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Erdogan ‘wins’ Turkey presidential elections


Prime Minister Recep Tayyip Erdogan, who is the front-runner in Turkey's presidential election, casts his vote at a polling station in Istanbul, Turkey, on Sunday. AP/PTI
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Istanbul: Tayyip Erdogan has become Turkey's first popularly-elected head of state after winning a presidential election on Sunday, Justice Minister Bekir Bozdag said on his Twitter account.

"The chairman of the AK Party and the prime minister of Turkey, Recep Tayyip Erdogan, has become the first president elected by the people," Bozdag wrote.

His office confirmed the message was published on his official account. Tayyip Erdogan won the election with just over 52 per cent of the vote, Mustafa Sentop, deputy chairman of the ruling AK Party, said.

However, Turkey's electoral authorities are not officially due to announce their first results until today, with final figures due later in the week, but Erdogan, 60, is expected to make a victory address later on Sunday.

The polls are the first time Turkey — a member of Nato and longtime hopeful to join the EU — has directly elected its president, who was previously chosen by parliament, and Erdogan is hoping for a massive show of popular support.

"Our people will make an important decision for Turkish democracy," said Erdogan as he cast his vote in Istanbul alongside his wife Emine and two daughters and two sons.

Erdogan indicated that he planned to revamp the post to give the presidency greater executive powers, which could see Turkey shift towards a system more like that of France if his ruling Justice and Development Party (AKP) is able to change  the constitution.

"This decision has significance in that an elected president, hand-in-hand with an elected government, will lead Turkey to 2023... in a determined fashion," he said.

If Erdogan serves two presidential terms, he will stay in office to 2024 and already appears to be planning to preside over celebrations in 2023 for 100th anniversary of the foundation of the modern Turkish state.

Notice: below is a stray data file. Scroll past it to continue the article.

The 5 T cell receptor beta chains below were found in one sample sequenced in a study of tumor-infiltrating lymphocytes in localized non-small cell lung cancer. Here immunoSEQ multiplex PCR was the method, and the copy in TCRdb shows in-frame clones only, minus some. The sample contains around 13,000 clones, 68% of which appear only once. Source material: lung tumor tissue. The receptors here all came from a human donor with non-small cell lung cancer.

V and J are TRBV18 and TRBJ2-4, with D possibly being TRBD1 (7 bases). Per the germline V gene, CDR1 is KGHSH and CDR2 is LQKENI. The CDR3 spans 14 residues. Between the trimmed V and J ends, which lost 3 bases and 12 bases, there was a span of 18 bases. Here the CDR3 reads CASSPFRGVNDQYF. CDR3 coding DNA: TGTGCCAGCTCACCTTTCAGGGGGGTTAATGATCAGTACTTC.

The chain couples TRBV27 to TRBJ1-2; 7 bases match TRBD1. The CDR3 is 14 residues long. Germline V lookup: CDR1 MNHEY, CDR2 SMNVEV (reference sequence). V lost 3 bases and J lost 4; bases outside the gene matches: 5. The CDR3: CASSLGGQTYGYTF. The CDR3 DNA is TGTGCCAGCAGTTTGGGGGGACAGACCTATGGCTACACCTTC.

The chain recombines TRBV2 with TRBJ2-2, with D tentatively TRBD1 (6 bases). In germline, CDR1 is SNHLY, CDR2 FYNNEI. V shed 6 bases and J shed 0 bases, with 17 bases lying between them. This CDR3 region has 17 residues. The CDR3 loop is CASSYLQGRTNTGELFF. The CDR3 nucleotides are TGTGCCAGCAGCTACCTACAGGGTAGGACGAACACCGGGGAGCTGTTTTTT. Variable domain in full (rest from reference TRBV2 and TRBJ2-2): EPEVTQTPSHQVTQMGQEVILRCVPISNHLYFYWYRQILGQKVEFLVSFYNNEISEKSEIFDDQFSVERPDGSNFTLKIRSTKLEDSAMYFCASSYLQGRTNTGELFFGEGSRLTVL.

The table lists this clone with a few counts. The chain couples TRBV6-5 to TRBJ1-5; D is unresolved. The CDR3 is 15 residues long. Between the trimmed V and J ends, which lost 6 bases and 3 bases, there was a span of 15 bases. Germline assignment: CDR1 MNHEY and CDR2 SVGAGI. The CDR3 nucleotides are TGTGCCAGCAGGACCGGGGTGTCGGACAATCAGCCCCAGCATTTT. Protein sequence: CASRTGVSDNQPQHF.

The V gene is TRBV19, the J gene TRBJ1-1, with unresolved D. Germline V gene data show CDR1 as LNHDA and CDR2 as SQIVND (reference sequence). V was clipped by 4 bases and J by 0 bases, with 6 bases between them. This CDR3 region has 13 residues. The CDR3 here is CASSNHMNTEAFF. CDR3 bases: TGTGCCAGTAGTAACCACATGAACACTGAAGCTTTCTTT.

Erdogan's opponents accuse him of undermining the secular legacy of Turkey's founding father Mustafa Kemal Ataturk, who established a strict separation between religion and politics when he forged the new state from the ashes of the Ottoman Empire.

"A ballot paper with only one name does not represent the democracy, it does not suit Turkey," said Ihsanoglu, 70, as he cast his ballot in Istanbul.

He complained that the campaign had been "unfair, disproportionate", nonetheless predicting that the votes of the "silent masses" would help him to victory.

"I voted for Erdogan because I believe he is the only leader who can run the country properly. He has helped feed the poor and reached out to a larger section of our society," Zahide, 52, a retired nurse, after voting in Istanbul.

But Ozlem, 24, a university student, said she voted for Ihsanoglu. "Our country is at a turning point. It's either democracy or dictatorship. Everyone should come to their senses."

The third candidate Demirtas, 41, from Turkey's Kurdish minority, hoped to attract votes not just from Kurds but also secular Turks with a left-wing, and pro-women's rights message.

"Today is a beginning. It is a beginning for all those oppressed, marginalised, those earning their bread by the sweat of their brow," he said as he cast his vote in the city of Diyarbakir.


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